Seyfarth Synopsis: As our 2018 Workplace Class Action Report describes, 2017 was quite an interesting year for employers in terms of class certification rulings. Though courts issued many favorable class certification rulings for the plaintiffs’ bar this year, new defense approaches and case law precedents resulted in positive outcomes for employers in opposing class certification requests. In today’s blog, readers are given a certification breakdown by type of class action, as well as a look into evolving case law and “magnet” jurisdictions that provided obstacles for employers in 2017. Check out the extensive analysis below!

Anecdotally, surveys of corporate counsel confirm that complex workplace litigation – and especially class action and multi-plaintiff lawsuits – remains one of the chief exposures driving corporate legal budgetary expenditures, as well as the type of legal dispute that causes the most concern for companies.

The prime component in that array of risks is now indisputably complex wage & hour litigation.

The circuit-by-circuit analysis of 290 class certification decisions in all varieties of workplace class action litigation is detailed in the following map:

While plaintiffs continued to achieve robust numbers of initial conditional certification rulings of wage & hour collective actions in 2017, employers also secured significant victories in defeating conditional certification motions and obtaining decertification of § 216(b) collective actions. The percentage of successful motions for decertification brought by employers rose by nearly 18% in 2017. This was the highest success rate over the past decade.

Most significantly, for only the second time in over a decade, and for the second year in a row, wage & hour lawsuit filings in federal courts decreased. That being said, the volume of FLSA lawsuit filings for the preceding four years – during 2014, 2015, 2016, and 2017 – is the greatest in the last several decades.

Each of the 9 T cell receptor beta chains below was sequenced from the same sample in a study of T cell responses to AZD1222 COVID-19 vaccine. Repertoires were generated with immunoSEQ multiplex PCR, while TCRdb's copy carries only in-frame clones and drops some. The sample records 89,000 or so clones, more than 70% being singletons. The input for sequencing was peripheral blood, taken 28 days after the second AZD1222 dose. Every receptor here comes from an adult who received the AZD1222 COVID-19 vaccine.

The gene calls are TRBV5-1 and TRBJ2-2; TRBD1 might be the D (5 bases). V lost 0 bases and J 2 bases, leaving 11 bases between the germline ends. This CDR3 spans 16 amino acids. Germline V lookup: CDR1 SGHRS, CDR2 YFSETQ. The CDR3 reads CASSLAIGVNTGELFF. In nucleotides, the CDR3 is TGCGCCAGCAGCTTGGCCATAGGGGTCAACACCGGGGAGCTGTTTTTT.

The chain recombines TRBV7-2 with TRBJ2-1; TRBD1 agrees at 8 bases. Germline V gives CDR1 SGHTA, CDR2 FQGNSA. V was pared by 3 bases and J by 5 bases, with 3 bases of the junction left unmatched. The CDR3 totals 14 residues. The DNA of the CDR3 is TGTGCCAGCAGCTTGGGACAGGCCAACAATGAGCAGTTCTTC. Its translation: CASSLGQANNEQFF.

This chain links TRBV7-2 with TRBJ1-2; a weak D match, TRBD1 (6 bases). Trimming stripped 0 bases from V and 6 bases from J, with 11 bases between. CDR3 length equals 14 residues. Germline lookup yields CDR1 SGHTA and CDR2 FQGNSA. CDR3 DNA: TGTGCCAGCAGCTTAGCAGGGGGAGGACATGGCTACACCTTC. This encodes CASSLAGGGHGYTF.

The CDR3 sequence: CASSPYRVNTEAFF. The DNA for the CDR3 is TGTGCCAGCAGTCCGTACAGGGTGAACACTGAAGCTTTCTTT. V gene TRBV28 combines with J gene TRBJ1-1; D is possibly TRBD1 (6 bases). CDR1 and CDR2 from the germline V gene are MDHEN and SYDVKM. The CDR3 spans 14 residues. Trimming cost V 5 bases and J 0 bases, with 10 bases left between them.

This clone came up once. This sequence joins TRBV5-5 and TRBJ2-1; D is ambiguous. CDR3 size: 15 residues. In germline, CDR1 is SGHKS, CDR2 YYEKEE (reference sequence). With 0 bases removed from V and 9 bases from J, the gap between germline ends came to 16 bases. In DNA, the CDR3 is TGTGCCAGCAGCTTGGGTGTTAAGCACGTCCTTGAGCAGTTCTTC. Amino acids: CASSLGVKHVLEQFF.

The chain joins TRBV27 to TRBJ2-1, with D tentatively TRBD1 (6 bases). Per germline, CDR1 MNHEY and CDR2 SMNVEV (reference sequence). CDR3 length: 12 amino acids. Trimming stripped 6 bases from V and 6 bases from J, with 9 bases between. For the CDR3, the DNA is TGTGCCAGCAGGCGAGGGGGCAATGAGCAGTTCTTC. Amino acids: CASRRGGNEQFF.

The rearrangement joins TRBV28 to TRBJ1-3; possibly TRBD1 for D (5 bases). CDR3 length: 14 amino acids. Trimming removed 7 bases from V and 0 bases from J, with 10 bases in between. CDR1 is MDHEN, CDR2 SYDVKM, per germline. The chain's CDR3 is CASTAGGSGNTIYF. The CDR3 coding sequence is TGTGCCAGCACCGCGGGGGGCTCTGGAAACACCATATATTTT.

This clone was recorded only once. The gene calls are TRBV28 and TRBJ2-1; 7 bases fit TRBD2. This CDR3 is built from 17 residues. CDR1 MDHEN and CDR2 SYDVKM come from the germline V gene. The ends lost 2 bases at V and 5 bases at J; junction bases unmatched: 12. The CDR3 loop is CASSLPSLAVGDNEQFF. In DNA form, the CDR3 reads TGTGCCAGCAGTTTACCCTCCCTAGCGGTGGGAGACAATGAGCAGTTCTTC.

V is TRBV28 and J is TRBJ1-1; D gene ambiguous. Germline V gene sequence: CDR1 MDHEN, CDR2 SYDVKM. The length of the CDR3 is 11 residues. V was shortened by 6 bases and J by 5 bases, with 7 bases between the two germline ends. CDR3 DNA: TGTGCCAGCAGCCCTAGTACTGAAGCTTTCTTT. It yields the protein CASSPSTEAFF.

As a result, an increase in FLSA filings over the past several years had caused the issuance of more FLSA certification rulings than in any other substantive area of complex employment litigation – 257 certification rulings in 2017, as compared to the 224 certification rulings in 2016 and 175 certification rulings in 2015.

The analysis of these rulings – discussed in Chapter v. of this Report – shows that more cases are brought against employers in “plaintiff-friendly” jurisdictions such as the judicial districts within the Second and Ninth Circuits. This trend is shown in the following map:

The statistical underpinnings of this circuit-by-circuit analysis of FLSA certification rulings is telling in several respects.

First, it substantiates that the district courts within the Ninth Circuit and the Second Circuit are the epi-centers of wage & hour class actions and collective actions. More cases were prosecuted and conditionally certified – 48 certification orders in the Ninth Circuit and 39 certification orders in the Second Circuit – in the district courts in those circuits than in any other areas of the country. The district courts in the Fifth, Sixth, and Seventh Circuits were not far behind, with 30, 26, and 24 certification orders respectively in those jurisdictions.

Second, as the burdens of proof reflect under 29 U.S.C. § 216(b), plaintiffs won the overwhelming majority of “first stage” conditional certification motions (170 of 233 rulings, or approximately 73%). However, in terms of “second stage” decertification motions, employers prevailed in a majority of those cases (15 of 24 rulings, or approximately 63% of the time).

The “first stage” conditional certification statistics for plaintiffs at 73% for 2017 are aligned to the numbers in 2016, when plaintiffs won 75% of “first stage” conditional certification motions. However, employers fared much better in 2017 on “second stage” decertification motions. Employers won decertification at a rate of 63%, which was up from 45% in 2016 and 36% in 2015.

The following chart illustrates this trend for 2017:

Third, this reflects that there has been an on-going migration of skilled plaintiffs’ class action lawyers into the wage & hour litigation space. Experienced and able plaintiffs’ class action counsel typically secure better results. Further, securing initial “first stage” conditional certification – and foisting settlement pressure on an employer – can be done quickly (almost right after the case is filed), with a minimal monetary investment in the case (e.g., no expert is needed, unlike the situation when certification is sought in an employment discrimination class action or an ERISA class action), and without having to conduct significant discovery (per the case law that has developed under 29 U.S.C. § 216(b)).